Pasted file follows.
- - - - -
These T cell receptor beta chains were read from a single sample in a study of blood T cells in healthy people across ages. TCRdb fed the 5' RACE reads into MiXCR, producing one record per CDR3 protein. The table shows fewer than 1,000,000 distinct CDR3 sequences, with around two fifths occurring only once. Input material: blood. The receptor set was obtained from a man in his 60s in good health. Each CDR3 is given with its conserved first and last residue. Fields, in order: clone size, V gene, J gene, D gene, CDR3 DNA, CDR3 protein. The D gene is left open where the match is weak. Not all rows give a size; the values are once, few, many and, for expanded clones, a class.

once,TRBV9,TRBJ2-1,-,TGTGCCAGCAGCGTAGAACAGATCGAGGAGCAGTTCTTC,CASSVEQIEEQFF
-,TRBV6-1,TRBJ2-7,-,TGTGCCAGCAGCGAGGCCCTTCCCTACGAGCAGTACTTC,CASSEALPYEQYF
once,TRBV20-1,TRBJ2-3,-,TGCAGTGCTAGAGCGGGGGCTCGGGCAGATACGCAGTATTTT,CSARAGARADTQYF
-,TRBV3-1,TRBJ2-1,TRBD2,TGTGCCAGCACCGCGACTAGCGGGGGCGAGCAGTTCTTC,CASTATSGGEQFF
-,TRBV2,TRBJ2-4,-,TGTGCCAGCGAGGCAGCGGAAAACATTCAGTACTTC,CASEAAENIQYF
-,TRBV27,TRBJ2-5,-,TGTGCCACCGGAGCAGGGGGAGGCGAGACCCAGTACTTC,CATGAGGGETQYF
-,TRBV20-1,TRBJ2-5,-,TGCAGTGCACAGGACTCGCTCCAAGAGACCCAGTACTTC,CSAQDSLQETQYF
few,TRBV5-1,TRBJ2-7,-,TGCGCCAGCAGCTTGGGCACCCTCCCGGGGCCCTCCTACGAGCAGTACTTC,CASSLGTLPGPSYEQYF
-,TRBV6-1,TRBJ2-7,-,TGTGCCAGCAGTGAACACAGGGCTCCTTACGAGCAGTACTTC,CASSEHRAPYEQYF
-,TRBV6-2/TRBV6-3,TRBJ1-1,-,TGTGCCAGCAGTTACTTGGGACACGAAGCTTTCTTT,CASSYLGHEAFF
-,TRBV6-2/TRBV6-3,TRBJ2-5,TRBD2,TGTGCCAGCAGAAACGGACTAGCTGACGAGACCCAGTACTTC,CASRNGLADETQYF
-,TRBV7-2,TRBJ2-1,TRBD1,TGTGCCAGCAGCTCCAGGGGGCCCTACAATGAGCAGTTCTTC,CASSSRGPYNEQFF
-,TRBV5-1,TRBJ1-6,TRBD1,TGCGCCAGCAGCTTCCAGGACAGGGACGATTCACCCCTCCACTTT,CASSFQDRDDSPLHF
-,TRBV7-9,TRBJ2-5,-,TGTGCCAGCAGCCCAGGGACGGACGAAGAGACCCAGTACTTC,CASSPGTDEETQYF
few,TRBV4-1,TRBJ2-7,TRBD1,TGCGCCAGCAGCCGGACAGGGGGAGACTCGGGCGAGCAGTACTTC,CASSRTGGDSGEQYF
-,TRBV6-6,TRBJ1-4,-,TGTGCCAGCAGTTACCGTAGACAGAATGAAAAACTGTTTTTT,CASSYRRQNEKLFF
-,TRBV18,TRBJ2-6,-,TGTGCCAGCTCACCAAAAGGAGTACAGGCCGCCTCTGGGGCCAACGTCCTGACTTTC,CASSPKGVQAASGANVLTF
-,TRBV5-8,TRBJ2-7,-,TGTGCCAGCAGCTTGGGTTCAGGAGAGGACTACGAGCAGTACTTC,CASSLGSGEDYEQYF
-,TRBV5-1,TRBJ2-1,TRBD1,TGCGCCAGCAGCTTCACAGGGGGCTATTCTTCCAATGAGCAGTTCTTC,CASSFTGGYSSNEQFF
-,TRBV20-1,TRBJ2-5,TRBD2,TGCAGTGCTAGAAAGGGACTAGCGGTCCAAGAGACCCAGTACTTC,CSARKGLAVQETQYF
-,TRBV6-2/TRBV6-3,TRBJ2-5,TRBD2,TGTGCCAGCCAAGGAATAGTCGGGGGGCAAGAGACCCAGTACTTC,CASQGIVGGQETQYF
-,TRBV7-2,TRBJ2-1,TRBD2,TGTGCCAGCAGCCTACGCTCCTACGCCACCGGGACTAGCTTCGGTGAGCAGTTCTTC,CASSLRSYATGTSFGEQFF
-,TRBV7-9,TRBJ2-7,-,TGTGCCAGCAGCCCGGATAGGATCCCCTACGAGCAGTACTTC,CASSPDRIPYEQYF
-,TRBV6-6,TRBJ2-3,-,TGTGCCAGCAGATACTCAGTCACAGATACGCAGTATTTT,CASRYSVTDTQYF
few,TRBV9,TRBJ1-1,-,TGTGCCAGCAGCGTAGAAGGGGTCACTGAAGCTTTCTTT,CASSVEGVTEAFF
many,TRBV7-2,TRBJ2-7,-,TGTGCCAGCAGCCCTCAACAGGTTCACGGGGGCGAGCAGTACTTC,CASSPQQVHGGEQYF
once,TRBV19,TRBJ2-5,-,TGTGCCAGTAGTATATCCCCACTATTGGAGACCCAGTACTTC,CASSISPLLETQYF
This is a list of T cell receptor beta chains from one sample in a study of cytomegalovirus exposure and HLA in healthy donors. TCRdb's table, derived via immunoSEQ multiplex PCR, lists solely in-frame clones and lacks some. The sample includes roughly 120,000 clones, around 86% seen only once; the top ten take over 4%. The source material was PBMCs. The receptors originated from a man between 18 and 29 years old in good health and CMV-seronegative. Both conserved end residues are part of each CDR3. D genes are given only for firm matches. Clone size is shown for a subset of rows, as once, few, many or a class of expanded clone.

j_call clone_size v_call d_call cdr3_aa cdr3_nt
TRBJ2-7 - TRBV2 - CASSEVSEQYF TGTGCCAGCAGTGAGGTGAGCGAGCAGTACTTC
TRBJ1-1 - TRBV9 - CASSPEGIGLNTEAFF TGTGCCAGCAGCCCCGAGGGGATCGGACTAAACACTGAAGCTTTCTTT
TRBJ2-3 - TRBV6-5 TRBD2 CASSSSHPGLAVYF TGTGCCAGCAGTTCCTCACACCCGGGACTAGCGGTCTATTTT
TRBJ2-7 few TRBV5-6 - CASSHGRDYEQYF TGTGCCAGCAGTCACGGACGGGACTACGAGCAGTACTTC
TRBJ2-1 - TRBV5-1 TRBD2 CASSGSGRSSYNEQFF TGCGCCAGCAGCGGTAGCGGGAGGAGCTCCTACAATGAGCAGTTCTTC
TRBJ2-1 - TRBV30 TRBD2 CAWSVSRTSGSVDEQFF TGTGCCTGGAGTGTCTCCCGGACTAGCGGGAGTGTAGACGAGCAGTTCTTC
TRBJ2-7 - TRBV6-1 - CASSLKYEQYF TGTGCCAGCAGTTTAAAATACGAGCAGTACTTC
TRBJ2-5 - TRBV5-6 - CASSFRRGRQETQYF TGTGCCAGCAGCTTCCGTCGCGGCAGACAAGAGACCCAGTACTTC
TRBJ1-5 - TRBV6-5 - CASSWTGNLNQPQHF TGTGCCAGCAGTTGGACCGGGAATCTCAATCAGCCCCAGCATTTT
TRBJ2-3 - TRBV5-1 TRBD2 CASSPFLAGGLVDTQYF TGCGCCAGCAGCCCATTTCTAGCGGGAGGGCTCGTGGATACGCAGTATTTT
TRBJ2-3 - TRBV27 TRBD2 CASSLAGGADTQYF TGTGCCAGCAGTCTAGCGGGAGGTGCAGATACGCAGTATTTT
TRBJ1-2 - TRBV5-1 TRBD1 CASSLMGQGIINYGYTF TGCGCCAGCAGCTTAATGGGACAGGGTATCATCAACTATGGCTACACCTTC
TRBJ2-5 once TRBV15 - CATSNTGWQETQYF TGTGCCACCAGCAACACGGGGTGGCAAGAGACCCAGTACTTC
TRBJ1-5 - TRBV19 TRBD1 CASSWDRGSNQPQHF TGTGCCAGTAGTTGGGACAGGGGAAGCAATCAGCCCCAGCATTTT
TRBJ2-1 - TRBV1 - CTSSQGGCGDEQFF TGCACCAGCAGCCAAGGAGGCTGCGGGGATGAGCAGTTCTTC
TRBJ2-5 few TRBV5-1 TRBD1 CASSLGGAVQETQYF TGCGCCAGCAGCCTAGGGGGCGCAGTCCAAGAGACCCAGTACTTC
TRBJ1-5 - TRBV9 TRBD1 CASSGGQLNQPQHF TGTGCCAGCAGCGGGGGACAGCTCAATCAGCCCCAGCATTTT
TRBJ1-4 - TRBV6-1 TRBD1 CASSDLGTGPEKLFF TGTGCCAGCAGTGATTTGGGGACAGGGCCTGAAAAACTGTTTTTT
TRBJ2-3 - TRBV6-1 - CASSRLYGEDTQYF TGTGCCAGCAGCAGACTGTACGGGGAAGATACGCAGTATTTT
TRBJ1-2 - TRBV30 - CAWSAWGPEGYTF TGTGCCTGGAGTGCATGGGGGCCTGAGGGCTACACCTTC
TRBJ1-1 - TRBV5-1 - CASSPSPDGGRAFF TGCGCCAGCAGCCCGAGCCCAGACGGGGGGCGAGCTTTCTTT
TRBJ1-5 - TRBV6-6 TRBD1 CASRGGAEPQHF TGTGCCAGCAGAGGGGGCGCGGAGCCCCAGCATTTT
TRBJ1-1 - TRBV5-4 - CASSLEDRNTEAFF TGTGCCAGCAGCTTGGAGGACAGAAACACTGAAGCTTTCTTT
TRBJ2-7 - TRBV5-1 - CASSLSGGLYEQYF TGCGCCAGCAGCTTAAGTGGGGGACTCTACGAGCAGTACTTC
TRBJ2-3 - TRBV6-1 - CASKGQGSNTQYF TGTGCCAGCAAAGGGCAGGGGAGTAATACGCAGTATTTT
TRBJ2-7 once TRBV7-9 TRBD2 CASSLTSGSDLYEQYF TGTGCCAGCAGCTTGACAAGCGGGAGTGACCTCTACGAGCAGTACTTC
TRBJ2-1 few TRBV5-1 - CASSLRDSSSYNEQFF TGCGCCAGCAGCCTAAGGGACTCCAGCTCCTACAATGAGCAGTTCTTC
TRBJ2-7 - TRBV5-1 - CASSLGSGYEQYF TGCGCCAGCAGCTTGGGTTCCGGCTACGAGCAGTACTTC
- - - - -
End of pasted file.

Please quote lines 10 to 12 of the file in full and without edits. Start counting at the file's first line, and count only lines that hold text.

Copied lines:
-,TRBV6-1,TRBJ2-7,-,TGTGCCAGCAGTGAACACAGGGCTCCTTACGAGCAGTACTTC,CASSEHRAPYEQYF
-,TRBV6-2/TRBV6-3,TRBJ1-1,-,TGTGCCAGCAGTTACTTGGGACACGAAGCTTTCTTT,CASSYLGHEAFF
-,TRBV6-2/TRBV6-3,TRBJ2-5,TRBD2,TGTGCCAGCAGAAACGGACTAGCTGACGAGACCCAGTACTTC,CASRNGLADETQYF